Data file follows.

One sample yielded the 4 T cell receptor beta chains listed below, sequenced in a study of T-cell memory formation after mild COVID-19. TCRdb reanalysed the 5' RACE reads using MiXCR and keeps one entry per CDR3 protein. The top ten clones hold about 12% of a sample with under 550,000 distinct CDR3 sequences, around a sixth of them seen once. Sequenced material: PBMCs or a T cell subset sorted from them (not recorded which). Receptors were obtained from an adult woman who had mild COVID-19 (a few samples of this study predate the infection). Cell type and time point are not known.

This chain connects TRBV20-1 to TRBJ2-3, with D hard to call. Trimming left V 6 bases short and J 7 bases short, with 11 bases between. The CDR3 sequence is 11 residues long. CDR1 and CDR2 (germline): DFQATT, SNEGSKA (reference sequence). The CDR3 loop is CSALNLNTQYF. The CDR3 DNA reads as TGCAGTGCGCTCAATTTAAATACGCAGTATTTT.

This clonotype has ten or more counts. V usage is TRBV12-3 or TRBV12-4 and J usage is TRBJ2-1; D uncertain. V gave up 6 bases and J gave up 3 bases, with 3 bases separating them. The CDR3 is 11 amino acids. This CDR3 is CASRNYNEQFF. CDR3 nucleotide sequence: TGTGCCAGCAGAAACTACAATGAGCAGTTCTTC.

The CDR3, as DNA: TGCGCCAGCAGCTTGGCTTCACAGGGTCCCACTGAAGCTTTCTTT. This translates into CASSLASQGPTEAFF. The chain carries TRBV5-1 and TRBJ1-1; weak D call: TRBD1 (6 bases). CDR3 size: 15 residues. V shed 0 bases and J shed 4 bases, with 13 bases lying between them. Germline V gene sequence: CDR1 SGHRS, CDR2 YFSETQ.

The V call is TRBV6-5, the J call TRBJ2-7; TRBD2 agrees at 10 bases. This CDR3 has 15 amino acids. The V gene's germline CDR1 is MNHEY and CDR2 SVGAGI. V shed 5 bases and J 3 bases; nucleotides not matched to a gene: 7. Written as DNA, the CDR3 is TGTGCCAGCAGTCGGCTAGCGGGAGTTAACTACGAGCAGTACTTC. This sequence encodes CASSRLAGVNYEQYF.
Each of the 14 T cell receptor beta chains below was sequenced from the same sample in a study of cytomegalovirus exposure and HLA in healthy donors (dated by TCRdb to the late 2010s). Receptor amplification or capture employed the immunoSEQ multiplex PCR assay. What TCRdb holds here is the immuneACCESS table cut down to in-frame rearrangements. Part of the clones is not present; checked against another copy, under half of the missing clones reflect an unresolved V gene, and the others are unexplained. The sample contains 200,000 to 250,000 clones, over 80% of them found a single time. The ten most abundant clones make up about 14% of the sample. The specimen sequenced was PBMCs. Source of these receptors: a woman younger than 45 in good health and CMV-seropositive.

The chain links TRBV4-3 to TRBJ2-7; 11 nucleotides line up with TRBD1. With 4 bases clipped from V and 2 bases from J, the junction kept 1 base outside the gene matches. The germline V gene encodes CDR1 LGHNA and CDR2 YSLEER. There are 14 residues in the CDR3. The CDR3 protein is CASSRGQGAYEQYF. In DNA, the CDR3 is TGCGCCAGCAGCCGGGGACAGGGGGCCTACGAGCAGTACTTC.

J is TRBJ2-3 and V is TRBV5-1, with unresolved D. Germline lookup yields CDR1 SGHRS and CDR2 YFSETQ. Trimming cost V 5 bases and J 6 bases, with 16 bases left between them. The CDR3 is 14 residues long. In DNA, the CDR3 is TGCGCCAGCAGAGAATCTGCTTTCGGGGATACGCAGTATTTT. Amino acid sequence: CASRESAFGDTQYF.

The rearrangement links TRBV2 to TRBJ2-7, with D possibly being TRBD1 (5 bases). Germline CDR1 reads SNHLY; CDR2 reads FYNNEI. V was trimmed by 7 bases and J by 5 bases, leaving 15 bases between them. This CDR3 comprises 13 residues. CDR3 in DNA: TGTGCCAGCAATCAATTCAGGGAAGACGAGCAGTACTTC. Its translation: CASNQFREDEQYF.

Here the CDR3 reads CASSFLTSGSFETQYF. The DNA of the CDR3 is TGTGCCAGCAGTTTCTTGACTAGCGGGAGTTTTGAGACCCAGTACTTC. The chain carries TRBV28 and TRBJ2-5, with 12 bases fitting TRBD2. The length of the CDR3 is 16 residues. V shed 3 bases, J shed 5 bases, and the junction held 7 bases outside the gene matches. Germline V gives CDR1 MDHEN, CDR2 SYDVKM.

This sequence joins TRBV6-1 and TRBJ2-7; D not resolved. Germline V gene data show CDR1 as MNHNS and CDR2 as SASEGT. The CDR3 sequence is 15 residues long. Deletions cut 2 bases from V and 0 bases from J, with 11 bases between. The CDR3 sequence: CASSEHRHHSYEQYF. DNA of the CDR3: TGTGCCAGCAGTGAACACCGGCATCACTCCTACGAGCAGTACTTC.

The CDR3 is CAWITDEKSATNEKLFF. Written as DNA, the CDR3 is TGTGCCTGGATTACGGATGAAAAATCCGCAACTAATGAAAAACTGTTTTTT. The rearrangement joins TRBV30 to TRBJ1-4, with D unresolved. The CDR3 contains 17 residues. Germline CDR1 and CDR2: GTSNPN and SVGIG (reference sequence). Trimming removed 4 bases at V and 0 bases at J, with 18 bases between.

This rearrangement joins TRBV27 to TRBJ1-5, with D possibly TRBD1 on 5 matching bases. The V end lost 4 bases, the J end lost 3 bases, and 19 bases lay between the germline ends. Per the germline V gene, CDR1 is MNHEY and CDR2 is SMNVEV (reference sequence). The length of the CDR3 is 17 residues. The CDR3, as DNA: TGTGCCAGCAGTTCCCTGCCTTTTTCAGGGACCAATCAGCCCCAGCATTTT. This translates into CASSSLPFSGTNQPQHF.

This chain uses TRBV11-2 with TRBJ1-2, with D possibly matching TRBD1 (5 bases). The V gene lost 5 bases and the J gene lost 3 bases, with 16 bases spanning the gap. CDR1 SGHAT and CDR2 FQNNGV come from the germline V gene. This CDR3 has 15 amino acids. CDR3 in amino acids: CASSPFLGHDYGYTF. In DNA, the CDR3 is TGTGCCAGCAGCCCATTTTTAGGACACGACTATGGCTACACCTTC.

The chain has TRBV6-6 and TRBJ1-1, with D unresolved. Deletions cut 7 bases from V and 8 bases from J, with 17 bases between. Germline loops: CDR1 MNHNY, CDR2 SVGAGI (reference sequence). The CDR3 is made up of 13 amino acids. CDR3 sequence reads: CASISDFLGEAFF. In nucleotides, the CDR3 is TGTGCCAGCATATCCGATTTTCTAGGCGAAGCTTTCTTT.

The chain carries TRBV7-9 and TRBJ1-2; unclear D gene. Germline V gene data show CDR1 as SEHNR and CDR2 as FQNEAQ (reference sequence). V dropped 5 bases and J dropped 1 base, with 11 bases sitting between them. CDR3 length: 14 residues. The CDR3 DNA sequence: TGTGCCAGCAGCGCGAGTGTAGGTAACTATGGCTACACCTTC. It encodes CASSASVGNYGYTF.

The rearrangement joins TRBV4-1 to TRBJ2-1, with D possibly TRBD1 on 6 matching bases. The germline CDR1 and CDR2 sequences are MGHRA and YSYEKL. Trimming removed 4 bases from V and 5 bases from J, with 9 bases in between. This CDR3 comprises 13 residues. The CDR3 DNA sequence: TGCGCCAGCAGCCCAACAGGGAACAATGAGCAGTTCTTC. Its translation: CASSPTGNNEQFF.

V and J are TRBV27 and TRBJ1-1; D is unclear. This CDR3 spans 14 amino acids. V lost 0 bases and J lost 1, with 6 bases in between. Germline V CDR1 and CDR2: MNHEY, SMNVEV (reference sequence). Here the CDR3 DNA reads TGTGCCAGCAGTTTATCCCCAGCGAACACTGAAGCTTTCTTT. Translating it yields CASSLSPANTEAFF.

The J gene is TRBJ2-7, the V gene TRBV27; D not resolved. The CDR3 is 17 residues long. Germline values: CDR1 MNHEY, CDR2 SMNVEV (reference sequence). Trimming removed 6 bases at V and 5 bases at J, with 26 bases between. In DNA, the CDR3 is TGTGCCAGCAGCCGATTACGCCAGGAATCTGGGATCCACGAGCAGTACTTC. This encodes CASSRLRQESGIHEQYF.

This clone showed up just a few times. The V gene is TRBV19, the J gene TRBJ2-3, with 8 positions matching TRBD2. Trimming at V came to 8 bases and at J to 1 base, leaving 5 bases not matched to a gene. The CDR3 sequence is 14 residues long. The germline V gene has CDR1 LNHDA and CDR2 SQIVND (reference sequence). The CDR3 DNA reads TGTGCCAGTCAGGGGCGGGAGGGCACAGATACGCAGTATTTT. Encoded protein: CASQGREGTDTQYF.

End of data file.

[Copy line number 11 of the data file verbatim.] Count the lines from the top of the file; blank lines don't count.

This sequence joins TRBV6-1 and TRBJ2-7; D not resolved. Germline V gene data show CDR1 as MNHNS and CDR2 as SASEGT. The CDR3 sequence is 15 residues long. Deletions cut 2 bases from V and 0 bases from J, with 11 bases between. The CDR3 sequence: CASSEHRHHSYEQYF. DNA of the CDR3: TGTGCCAGCAGTGAACACCGGCATCACTCCTACGAGCAGTACTTC.